BEIJING: Wal-Mart Stores (WMT) announced it had finally received Chinese government approval for a proposal to buy a majority stake in Yihaodian, a Shanghai company leader in the country’s booming online retail industry.
China’s retailers, already struggling because of an economic slowdown, got another jolt of bad news on Tuesday over Wal Mart's decison who t first submitted the deal to the government in December and has been waiting for the Ministry of Commerce to give it the O.K. ever since; a deal that suddenly puts Wal-Mart at the center of one of China’s fastest-growing sectors.
China’s economy is slowing because of fallout from the European debt crisis, but that’s not deterring Chinese consumers from making more purchases via the Internet.
According to reliable sources 210 million Chinese are shopping online, whose value of shopping transactions i jumped 51.6 percent year on year, to 268.4 billion yuan, in the second quarter of 2012, Xinhua reported, citing iResearch, a market research firm with offices in China and Silicon Valley.
It wasn’t that long ago that China was a laggard in e-commerce, and fewer Chinese consumers had credit cards, while delivery companies couldn’t provide reliable service.
In 2008, e-commerce amounted to only 2 percent of total retail sales in China, according to Shanghai’s RedTech Advisors.
But the growth of PayPal-like payment services such as Alibaba Group’s AliPay has made e-commerce easier. And with companies improving the speed of package deliveries, Chinese e-commerce is gaining ground.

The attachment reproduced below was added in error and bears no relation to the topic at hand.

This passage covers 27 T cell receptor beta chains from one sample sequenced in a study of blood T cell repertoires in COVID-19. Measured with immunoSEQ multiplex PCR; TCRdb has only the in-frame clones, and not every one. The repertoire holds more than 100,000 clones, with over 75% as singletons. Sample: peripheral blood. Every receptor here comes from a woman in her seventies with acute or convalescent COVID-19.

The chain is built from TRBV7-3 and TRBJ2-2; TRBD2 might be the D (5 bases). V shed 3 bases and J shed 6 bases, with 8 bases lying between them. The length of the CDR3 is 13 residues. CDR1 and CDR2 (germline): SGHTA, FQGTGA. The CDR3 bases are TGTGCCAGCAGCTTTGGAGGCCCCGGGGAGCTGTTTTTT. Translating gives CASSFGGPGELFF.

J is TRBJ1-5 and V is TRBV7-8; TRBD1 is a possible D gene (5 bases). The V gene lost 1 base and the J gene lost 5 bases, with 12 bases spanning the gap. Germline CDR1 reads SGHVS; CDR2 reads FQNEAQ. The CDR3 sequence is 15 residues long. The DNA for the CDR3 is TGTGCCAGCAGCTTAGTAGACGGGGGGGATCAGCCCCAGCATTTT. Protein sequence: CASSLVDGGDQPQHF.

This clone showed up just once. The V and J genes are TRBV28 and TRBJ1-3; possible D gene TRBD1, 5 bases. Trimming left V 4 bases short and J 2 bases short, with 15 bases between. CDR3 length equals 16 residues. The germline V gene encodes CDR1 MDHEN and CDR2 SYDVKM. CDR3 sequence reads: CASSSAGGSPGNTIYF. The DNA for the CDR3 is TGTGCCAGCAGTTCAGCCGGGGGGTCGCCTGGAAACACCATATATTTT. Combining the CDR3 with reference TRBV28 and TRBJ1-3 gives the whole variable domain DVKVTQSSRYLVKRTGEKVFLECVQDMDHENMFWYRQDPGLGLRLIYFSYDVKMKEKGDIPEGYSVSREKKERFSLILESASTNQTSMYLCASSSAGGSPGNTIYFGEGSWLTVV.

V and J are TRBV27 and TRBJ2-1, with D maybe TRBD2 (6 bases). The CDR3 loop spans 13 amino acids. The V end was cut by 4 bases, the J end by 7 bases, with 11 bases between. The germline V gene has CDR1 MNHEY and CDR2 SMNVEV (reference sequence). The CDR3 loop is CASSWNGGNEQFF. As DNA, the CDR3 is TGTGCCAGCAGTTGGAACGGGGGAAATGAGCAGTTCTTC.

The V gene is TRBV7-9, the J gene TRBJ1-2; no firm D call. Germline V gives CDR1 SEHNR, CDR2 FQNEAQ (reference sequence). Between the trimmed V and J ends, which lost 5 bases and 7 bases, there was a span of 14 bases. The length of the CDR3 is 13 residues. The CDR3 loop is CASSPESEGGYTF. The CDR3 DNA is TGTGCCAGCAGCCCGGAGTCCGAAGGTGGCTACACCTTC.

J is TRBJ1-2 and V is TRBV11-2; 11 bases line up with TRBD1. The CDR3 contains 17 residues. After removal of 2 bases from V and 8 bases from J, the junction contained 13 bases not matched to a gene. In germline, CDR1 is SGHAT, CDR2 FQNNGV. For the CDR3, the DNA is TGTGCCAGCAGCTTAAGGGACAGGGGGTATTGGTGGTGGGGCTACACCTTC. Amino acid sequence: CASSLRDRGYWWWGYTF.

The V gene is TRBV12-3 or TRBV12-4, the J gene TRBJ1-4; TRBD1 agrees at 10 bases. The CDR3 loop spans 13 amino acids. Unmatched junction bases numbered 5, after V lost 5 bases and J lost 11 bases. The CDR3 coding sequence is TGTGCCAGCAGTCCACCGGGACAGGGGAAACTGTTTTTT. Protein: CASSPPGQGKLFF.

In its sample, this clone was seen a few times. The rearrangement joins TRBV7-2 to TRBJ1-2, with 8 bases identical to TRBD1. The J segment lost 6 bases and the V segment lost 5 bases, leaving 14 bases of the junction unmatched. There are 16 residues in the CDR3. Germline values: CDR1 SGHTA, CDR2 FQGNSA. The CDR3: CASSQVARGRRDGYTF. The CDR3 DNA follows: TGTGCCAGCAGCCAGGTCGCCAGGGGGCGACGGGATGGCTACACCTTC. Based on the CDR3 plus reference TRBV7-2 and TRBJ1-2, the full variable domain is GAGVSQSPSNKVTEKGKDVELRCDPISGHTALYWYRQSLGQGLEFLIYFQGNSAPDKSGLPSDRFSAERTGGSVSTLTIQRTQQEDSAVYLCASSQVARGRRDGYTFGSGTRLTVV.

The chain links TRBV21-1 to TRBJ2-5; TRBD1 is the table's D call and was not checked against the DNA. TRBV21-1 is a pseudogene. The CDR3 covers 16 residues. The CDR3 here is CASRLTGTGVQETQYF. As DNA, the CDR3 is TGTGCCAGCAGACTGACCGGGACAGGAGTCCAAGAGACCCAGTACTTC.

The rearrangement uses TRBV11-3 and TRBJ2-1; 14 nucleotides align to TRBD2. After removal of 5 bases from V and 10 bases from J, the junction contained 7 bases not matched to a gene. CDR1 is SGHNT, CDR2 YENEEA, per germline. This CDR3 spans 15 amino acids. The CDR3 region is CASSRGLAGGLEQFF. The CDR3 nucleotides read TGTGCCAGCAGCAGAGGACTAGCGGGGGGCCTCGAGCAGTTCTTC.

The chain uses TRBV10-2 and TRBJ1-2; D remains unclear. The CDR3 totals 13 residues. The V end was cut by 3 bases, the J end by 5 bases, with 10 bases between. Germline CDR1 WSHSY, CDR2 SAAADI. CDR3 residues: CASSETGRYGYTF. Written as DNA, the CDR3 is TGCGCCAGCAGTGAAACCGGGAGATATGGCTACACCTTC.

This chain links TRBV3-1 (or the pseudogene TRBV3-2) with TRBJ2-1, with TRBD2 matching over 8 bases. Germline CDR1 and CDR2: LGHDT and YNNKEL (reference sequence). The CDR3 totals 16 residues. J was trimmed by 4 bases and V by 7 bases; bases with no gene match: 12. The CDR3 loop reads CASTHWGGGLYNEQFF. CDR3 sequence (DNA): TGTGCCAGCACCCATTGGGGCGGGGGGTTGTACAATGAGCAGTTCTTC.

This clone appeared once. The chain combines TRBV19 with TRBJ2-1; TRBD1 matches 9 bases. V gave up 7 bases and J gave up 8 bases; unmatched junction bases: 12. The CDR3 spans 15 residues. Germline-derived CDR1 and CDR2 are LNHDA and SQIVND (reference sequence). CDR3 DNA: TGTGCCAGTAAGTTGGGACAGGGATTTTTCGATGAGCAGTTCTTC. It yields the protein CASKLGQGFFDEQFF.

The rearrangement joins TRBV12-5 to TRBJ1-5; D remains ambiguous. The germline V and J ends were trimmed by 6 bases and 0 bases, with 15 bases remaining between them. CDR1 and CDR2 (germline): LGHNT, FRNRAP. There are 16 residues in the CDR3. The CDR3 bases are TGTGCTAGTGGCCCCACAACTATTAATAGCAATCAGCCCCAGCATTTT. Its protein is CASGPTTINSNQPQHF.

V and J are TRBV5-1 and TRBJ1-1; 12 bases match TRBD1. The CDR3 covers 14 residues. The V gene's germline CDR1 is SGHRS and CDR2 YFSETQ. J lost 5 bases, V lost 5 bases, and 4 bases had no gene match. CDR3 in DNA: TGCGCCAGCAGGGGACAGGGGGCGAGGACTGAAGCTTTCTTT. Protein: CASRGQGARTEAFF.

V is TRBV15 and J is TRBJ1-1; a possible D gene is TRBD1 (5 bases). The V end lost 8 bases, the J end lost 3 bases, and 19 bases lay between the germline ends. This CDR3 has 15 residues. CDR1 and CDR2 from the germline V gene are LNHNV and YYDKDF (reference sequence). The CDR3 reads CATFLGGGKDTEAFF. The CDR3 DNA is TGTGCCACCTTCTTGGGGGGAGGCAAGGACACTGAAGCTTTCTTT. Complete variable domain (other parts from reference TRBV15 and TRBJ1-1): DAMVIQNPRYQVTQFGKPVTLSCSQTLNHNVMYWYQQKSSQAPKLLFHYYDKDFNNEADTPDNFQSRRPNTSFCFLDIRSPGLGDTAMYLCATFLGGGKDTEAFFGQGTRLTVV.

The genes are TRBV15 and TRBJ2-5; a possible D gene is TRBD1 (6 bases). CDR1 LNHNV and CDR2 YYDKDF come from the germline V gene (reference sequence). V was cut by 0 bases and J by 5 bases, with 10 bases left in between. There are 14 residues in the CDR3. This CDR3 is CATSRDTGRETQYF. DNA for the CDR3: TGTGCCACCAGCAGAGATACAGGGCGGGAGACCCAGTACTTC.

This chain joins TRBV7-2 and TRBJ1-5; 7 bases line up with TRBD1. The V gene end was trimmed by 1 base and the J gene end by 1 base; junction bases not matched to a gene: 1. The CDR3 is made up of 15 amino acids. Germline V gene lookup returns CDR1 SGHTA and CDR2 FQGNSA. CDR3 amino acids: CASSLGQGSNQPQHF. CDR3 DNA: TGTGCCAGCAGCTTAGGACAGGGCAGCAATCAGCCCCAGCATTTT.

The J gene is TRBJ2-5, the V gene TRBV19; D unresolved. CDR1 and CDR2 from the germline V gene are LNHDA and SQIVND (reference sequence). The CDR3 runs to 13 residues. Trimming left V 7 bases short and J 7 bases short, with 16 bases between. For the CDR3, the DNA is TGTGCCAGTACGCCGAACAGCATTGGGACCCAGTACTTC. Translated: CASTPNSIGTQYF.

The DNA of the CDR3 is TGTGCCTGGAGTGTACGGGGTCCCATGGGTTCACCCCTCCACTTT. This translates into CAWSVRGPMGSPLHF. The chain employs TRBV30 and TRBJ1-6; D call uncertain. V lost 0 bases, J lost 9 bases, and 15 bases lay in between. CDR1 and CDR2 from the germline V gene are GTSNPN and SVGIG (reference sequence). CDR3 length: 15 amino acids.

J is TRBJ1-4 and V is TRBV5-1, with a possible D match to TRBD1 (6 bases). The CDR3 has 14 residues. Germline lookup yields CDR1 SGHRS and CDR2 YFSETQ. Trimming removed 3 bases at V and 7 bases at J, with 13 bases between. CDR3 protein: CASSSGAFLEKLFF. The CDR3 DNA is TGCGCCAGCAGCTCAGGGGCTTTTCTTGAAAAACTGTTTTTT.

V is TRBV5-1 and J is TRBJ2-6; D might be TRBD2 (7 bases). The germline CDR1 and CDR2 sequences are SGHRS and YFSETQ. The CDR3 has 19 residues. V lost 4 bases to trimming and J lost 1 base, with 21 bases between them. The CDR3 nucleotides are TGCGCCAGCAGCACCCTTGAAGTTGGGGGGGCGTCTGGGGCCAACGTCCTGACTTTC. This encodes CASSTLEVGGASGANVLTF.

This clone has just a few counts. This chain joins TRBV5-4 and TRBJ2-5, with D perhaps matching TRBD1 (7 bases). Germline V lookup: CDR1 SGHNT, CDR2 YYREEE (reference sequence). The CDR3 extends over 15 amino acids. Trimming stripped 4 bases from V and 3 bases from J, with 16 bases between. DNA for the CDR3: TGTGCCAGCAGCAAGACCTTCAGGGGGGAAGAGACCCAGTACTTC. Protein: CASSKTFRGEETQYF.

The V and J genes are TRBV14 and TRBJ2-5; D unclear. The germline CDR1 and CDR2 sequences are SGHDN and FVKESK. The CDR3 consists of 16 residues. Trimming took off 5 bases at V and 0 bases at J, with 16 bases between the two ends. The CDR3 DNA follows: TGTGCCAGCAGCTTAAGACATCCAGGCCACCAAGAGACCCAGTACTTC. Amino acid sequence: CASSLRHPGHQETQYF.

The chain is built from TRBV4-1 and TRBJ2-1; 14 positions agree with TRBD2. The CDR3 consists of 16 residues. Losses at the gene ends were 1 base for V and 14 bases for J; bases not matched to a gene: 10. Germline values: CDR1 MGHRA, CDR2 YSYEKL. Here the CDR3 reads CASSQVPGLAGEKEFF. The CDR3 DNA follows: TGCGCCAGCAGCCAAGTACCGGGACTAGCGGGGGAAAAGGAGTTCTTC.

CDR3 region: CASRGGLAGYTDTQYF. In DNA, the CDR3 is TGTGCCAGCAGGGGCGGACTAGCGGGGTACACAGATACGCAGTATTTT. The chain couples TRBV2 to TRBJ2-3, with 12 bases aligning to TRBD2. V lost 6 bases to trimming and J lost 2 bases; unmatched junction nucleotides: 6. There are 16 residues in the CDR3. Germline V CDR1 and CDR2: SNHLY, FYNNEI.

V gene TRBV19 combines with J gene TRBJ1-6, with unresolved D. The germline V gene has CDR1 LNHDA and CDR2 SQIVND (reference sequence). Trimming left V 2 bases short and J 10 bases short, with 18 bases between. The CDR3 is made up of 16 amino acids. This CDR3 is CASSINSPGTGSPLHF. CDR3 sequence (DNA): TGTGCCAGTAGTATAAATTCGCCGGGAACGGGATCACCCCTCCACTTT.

Reports indicate that this year, online’s share of total sales will be between 6 percent and 7 percent,putting China at the same level as the U.S, while surpassing U.S. in the next two years.
It has been reported that with many retailers having slashed their delivery charges, there’s little reason for Chinese consumers to go to old-fashioned stores, as currently one uses these crowded malls, and despite services being not dso good , and being stressful even for the most enthusiastic shopper,yet It’s a much more pleasant experience.
The fight for customers is heating up. In trading on Wednesday, the Hong Kong-listed shares of China’s second-largest electronics retailer, Gome Electrical Appliance, fell as much as 11.1 percent after Liu Qiangdong, chairman of rival online retailer 360Buy Jingdong Mall, declared a “three-year price war” on his microblog. Liu said 360Buy would tolerate low prices even if they resulted in “zero margins.”